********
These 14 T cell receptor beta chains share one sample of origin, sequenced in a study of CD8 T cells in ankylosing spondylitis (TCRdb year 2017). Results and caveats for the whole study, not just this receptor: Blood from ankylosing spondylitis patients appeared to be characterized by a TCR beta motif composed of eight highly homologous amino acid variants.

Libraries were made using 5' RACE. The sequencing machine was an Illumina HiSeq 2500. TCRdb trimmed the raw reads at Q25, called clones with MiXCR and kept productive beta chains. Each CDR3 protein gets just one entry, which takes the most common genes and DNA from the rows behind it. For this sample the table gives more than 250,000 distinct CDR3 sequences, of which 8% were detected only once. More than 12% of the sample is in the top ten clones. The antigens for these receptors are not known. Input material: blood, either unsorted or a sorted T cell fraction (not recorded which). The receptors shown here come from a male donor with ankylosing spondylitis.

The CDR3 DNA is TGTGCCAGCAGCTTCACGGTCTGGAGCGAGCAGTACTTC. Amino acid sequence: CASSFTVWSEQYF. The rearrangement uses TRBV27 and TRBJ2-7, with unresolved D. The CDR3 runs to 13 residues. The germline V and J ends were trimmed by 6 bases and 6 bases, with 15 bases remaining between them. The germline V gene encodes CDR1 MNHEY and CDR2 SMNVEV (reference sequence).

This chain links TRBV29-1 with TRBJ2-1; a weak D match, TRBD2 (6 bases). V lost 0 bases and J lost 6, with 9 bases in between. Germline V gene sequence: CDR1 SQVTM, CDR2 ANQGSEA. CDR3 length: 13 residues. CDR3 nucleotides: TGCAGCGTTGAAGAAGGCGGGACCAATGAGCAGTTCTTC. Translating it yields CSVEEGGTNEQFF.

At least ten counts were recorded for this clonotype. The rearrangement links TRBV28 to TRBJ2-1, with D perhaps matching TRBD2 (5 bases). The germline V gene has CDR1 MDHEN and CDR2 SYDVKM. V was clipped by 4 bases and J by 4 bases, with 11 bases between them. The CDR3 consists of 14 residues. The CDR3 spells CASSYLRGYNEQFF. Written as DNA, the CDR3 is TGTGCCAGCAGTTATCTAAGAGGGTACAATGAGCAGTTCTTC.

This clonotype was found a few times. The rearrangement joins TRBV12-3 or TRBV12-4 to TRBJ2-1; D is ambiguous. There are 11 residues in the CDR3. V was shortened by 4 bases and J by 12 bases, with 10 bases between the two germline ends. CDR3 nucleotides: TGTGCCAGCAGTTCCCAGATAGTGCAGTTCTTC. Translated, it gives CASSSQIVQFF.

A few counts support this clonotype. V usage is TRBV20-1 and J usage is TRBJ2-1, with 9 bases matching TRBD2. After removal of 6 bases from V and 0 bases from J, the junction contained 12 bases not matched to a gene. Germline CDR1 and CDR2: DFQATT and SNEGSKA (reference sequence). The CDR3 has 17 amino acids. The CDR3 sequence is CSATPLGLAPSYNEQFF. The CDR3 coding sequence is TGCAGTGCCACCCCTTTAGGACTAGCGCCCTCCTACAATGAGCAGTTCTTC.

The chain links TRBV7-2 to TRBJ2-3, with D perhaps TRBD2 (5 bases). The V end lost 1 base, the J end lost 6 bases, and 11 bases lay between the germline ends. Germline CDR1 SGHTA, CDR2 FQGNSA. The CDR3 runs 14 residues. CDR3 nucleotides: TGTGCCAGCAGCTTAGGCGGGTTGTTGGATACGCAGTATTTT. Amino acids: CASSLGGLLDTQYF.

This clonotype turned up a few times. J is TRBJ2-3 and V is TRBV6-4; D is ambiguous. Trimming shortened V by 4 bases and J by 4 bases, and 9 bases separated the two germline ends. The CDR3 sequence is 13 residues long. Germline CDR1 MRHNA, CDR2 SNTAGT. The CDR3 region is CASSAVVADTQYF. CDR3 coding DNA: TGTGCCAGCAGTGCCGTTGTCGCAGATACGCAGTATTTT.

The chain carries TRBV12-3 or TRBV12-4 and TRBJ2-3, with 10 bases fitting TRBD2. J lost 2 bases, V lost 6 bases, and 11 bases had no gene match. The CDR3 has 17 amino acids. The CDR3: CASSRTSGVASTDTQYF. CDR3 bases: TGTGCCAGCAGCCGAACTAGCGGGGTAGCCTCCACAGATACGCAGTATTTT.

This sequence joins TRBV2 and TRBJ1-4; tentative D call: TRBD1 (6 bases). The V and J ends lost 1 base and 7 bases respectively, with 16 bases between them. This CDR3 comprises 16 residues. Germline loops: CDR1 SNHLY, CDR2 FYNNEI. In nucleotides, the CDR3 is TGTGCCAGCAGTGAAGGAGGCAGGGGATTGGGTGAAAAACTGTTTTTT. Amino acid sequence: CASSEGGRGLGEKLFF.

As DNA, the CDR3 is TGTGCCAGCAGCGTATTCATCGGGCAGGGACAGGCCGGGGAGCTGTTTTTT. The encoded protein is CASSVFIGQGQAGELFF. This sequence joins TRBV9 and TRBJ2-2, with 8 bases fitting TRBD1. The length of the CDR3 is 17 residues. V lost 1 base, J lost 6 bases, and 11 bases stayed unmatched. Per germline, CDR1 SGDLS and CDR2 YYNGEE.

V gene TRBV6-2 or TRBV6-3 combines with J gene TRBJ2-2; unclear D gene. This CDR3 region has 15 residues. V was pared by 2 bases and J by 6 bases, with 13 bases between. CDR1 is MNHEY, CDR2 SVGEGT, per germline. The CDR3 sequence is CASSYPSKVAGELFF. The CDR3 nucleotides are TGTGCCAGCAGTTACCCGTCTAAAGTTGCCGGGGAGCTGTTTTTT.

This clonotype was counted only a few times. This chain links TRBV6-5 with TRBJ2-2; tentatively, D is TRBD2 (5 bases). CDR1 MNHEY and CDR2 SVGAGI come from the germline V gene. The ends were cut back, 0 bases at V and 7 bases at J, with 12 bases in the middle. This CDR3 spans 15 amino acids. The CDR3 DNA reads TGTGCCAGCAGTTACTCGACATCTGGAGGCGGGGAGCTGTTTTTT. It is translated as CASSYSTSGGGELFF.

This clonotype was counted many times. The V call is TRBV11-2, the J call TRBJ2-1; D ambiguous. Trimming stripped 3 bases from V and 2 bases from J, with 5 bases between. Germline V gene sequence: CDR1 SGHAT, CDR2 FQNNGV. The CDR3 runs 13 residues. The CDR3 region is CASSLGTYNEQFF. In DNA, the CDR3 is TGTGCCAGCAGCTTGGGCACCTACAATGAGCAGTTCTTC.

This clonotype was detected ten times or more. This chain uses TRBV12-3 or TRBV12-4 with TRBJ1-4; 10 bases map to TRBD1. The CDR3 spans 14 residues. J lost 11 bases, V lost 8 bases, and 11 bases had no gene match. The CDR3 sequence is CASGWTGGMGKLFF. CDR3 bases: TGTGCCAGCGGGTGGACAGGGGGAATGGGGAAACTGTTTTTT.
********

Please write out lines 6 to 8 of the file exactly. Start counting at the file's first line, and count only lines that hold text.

This clonotype was found a few times. The rearrangement joins TRBV12-3 or TRBV12-4 to TRBJ2-1; D is ambiguous. There are 11 residues in the CDR3. V was shortened by 4 bases and J by 12 bases, with 10 bases between the two germline ends. CDR3 nucleotides: TGTGCCAGCAGTTCCCAGATAGTGCAGTTCTTC. Translated, it gives CASSSQIVQFF.

A few counts support this clonotype. V usage is TRBV20-1 and J usage is TRBJ2-1, with 9 bases matching TRBD2. After removal of 6 bases from V and 0 bases from J, the junction contained 12 bases not matched to a gene. Germline CDR1 and CDR2: DFQATT and SNEGSKA (reference sequence). The CDR3 has 17 amino acids. The CDR3 sequence is CSATPLGLAPSYNEQFF. The CDR3 coding sequence is TGCAGTGCCACCCCTTTAGGACTAGCGCCCTCCTACAATGAGCAGTTCTTC.

The chain links TRBV7-2 to TRBJ2-3, with D perhaps TRBD2 (5 bases). The V end lost 1 base, the J end lost 6 bases, and 11 bases lay between the germline ends. Germline CDR1 SGHTA, CDR2 FQGNSA. The CDR3 runs 14 residues. CDR3 nucleotides: TGTGCCAGCAGCTTAGGCGGGTTGTTGGATACGCAGTATTTT. Amino acids: CASSLGGLLDTQYF.